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  3. As someone who has just recently become a part of the rat race life that defines HK, your post came as a reminder for me to take things less seriously, and to give myself more downtime.

    Oh, what reading list? I call it a good night if I can finish a chapter of fiction before a (short) sleep in.

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  4. and it's quite embarrassing for a lady to eat alone (which i enjoy so much in good weather), not to mention with a book. people can't help eyeing you and your book cover. now i always wrap a book with paper to concentrate.

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  5. You are what you read, I say be brave and be seen what you are reading. I usually read stuff I am embarrassed at home instead of outside like on the bus or mass transit. I think reading in public is cool but it's just hard not cross the line of being pretentious especially if the title just screams pretentious intellectual wannabe. At the same time you don't want to be seen reading some book by some semi-illiterate starlet who just want to pretend to be a writer. I guess what I am trying to say is picking the right book to be seen in public can be tricky.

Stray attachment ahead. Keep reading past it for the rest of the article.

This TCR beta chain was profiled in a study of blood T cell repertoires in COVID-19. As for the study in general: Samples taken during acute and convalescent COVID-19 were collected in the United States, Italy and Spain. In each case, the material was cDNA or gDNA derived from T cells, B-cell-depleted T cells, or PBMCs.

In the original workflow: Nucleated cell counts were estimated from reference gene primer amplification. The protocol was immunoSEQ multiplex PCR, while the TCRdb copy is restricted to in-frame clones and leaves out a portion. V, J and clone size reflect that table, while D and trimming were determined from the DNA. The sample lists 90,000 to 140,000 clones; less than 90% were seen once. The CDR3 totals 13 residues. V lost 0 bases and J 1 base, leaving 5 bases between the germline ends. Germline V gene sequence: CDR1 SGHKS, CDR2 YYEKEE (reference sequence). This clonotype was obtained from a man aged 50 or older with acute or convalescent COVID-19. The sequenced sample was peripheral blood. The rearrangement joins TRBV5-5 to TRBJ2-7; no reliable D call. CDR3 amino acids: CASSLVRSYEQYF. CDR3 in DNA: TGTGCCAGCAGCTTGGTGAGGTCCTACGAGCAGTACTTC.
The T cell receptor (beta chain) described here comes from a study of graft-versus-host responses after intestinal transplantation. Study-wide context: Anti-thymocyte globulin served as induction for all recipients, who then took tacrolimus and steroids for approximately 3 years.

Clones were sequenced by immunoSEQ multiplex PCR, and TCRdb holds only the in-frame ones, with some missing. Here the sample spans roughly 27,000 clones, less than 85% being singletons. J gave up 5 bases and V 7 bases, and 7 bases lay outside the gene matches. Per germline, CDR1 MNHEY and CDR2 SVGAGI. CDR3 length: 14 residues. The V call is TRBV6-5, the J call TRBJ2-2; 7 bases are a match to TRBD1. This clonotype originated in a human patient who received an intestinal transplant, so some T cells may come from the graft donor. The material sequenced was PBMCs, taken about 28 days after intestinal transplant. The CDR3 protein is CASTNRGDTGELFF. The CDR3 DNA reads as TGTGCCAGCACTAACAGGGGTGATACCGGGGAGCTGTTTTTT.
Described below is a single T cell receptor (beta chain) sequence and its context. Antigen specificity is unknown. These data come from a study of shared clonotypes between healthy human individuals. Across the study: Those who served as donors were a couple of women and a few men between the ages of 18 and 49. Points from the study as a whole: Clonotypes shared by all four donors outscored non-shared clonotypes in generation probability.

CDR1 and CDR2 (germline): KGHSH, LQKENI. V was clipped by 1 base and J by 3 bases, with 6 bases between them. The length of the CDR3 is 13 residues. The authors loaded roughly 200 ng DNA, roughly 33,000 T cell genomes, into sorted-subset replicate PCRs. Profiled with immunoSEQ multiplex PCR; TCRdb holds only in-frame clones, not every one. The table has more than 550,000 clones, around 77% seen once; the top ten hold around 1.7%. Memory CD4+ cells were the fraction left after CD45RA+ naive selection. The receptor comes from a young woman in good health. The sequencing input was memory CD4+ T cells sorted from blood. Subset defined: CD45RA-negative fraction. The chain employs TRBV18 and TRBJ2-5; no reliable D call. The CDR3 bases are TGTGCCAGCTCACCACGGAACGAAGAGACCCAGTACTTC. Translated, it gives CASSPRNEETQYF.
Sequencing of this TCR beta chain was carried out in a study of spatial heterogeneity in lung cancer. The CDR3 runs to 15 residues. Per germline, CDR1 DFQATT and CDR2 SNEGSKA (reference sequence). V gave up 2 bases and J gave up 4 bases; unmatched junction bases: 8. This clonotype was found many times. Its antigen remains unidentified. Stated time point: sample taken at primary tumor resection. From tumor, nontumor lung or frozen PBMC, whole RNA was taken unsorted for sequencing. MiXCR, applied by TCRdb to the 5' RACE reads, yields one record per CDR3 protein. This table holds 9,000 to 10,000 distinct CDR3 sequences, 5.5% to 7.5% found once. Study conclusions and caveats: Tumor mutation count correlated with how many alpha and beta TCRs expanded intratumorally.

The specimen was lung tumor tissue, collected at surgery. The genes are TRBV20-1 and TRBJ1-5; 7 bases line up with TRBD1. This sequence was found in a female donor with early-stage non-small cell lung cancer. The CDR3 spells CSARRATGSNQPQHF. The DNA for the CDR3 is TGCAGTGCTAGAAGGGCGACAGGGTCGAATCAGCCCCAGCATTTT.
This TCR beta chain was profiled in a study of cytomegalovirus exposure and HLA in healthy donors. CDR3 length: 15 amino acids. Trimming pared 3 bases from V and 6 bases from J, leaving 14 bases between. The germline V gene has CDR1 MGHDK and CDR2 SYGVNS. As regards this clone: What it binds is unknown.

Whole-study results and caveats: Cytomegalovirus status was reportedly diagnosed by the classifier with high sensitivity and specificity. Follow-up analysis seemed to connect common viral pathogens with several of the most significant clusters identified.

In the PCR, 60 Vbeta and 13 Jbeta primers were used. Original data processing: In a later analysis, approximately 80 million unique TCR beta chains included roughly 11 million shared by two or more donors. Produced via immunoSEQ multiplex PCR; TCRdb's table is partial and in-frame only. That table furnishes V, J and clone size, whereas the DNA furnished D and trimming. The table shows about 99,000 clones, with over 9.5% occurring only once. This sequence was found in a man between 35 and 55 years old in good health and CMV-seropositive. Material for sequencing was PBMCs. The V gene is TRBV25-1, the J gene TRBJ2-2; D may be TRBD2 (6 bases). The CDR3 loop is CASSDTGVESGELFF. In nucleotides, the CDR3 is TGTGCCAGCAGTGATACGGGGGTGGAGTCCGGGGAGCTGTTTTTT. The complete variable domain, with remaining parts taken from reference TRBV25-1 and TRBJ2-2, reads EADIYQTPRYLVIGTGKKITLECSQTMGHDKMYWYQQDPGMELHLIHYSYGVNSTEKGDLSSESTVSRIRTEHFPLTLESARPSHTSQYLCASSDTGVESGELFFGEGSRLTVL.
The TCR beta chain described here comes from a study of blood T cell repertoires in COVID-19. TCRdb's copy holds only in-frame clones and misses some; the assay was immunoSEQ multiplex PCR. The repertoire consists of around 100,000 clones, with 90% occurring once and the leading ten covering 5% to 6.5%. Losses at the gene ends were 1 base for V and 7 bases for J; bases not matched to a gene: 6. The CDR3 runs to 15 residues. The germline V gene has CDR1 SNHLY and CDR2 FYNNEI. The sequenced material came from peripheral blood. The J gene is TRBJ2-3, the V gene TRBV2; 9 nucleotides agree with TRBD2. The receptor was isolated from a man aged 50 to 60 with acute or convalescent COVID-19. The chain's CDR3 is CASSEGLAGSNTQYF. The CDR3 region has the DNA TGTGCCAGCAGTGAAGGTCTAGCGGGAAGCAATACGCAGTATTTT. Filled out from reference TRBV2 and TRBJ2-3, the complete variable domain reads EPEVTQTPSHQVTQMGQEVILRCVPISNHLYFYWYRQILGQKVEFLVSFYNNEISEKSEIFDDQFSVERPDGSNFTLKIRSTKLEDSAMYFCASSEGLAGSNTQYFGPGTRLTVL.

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  6. Simple solution -- don't be embarrassed by what you read. When did reading drop below the NDS/PSP on the pecking order, anyway?

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  7. Thank you anon 21:12
    I guess I am just not so self assured. In the pecking order of things, you think playing NDS is better than PSP or the other way round? Is it OKAY to play pirated game card in public? I know people are quietly judging each other, so I feel tremendously pressured to do or read the right thing in public. Thank you.